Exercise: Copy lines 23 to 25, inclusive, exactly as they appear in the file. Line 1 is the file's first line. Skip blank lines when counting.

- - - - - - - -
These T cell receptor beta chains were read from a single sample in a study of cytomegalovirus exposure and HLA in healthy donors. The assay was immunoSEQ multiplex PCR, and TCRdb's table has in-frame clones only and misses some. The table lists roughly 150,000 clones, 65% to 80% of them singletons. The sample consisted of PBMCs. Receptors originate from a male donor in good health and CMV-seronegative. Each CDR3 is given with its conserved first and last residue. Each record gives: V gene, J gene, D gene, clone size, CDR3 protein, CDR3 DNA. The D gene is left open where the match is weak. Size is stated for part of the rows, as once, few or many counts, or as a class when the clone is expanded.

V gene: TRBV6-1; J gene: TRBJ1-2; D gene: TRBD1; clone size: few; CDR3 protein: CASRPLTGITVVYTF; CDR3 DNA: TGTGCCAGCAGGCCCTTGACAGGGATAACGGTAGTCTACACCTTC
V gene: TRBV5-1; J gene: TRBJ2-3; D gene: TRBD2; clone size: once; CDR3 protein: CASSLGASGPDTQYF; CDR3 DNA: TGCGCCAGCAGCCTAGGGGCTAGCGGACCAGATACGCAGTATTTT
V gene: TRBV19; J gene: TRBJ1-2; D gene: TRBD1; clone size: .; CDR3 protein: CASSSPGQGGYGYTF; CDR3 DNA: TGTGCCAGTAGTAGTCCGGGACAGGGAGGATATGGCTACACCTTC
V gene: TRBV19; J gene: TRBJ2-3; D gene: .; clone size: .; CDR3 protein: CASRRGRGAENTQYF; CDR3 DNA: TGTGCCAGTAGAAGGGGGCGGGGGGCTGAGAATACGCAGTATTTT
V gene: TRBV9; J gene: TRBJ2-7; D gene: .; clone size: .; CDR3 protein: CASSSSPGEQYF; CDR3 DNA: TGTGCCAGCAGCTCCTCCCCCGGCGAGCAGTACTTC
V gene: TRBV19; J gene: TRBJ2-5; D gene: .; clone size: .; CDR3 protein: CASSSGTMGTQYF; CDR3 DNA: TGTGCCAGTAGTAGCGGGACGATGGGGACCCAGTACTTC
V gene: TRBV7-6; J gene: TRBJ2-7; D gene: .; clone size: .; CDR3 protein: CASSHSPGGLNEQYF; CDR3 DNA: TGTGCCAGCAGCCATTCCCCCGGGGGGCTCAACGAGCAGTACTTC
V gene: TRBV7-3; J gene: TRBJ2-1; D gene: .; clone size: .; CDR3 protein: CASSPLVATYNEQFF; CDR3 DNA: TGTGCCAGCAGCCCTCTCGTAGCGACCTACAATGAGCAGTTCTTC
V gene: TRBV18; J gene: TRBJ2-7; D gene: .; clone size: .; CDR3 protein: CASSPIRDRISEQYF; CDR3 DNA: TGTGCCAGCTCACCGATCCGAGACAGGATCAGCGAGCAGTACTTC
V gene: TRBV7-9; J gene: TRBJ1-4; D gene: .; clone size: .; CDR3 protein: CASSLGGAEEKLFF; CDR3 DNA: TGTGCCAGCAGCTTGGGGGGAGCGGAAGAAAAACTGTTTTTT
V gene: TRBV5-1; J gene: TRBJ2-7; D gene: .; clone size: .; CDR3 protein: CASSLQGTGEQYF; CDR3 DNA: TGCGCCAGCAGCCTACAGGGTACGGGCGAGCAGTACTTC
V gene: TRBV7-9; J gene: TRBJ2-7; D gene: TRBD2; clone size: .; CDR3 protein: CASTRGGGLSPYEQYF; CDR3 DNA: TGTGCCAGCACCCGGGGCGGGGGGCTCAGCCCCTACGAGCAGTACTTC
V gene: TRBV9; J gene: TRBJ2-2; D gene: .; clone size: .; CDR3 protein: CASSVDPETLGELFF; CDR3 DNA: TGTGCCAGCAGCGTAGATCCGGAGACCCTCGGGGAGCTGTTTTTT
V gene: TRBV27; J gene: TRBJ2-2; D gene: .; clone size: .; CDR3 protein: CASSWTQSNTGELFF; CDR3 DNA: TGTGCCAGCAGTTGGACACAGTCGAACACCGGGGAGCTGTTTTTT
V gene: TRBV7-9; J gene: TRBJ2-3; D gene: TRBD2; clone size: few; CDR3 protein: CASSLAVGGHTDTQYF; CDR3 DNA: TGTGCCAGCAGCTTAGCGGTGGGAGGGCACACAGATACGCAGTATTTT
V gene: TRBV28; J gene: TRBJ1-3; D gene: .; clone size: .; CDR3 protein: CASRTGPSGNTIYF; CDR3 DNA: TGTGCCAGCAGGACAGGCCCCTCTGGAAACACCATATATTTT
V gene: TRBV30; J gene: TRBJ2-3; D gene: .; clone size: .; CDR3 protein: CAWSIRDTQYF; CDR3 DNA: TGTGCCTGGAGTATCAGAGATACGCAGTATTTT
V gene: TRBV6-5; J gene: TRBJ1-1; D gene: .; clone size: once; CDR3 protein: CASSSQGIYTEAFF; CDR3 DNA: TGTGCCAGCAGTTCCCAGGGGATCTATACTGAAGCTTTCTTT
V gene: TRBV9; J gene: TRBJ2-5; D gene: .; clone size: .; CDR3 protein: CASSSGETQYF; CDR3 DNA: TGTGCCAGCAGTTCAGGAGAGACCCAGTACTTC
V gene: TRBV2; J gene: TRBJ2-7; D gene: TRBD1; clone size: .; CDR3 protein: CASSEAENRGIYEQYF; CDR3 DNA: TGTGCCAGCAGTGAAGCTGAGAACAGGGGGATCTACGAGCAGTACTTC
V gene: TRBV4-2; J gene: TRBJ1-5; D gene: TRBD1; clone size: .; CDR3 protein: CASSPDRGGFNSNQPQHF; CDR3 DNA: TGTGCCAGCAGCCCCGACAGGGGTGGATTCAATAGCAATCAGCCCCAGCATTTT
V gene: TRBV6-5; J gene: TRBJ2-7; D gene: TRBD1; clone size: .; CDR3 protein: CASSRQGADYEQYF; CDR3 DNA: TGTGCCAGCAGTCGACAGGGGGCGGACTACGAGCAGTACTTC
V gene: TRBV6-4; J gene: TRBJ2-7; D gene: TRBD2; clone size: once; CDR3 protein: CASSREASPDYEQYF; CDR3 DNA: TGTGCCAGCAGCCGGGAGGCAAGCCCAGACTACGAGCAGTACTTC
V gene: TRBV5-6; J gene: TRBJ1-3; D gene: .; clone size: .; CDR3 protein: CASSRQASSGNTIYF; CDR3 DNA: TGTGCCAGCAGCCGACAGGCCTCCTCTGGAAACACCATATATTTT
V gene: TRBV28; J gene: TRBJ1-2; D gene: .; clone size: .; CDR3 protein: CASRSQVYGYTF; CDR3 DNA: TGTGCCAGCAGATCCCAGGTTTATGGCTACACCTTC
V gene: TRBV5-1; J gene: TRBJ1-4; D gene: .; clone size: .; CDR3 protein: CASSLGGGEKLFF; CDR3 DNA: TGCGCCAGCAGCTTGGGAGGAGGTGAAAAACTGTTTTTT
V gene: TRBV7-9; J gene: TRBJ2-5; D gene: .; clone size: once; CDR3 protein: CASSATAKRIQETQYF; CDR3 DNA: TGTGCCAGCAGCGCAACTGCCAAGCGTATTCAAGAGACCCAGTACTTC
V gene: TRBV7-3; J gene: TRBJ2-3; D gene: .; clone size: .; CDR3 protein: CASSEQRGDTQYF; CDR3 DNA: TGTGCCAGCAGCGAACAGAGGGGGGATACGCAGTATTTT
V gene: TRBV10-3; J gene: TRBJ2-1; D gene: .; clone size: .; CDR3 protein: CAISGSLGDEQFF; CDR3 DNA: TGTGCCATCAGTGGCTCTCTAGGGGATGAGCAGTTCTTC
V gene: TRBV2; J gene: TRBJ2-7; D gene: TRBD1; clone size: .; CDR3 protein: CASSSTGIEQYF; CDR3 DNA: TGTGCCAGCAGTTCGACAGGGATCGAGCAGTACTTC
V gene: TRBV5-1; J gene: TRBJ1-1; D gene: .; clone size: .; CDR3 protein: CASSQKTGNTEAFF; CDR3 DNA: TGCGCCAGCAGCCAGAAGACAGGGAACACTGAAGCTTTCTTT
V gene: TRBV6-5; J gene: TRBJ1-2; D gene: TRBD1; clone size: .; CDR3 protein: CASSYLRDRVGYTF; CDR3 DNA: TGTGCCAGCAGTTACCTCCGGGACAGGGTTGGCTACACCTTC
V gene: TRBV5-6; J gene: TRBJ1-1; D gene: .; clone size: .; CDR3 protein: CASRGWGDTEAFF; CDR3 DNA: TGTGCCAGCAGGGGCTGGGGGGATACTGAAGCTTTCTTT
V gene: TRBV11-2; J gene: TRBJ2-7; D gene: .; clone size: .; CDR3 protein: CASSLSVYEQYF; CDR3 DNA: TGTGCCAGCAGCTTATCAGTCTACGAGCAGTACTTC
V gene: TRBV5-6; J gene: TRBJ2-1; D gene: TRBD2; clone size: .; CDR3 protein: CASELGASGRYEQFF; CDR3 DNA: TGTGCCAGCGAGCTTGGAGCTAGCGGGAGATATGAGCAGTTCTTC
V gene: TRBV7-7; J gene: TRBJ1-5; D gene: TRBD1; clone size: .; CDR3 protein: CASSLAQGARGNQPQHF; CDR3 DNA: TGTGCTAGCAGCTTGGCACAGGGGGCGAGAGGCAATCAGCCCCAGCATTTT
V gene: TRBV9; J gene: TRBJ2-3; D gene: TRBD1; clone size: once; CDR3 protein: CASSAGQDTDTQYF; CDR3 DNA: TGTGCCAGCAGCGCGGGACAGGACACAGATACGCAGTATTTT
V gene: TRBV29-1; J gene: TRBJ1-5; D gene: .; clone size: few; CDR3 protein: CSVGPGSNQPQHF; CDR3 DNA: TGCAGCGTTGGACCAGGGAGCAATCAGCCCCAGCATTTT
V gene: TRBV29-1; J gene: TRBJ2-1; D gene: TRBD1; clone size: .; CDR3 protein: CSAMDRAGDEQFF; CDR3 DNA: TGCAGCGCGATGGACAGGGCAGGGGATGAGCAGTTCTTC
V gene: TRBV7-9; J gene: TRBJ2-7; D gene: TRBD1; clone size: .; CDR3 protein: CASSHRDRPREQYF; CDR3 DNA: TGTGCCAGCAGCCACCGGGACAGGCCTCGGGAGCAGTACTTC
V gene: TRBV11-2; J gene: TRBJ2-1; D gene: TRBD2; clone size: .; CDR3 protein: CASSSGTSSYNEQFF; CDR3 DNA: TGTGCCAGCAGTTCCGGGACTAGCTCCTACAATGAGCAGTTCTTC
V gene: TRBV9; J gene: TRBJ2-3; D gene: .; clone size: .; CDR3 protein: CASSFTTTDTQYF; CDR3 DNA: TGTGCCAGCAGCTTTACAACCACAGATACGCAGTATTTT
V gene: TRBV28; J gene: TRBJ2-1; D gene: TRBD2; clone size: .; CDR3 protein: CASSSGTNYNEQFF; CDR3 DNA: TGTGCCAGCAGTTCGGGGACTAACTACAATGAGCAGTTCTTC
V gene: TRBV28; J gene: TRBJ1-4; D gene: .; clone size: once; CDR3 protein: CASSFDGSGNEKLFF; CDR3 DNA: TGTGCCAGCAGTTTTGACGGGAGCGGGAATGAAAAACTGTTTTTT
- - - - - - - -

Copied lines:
V gene: TRBV6-5; J gene: TRBJ2-7; D gene: TRBD1; clone size: .; CDR3 protein: CASSRQGADYEQYF; CDR3 DNA: TGTGCCAGCAGTCGACAGGGGGCGGACTACGAGCAGTACTTC
V gene: TRBV6-4; J gene: TRBJ2-7; D gene: TRBD2; clone size: once; CDR3 protein: CASSREASPDYEQYF; CDR3 DNA: TGTGCCAGCAGCCGGGAGGCAAGCCCAGACTACGAGCAGTACTTC
V gene: TRBV5-6; J gene: TRBJ1-3; D gene: .; clone size: .; CDR3 protein: CASSRQASSGNTIYF; CDR3 DNA: TGTGCCAGCAGCCGACAGGCCTCCTCTGGAAACACCATATATTTT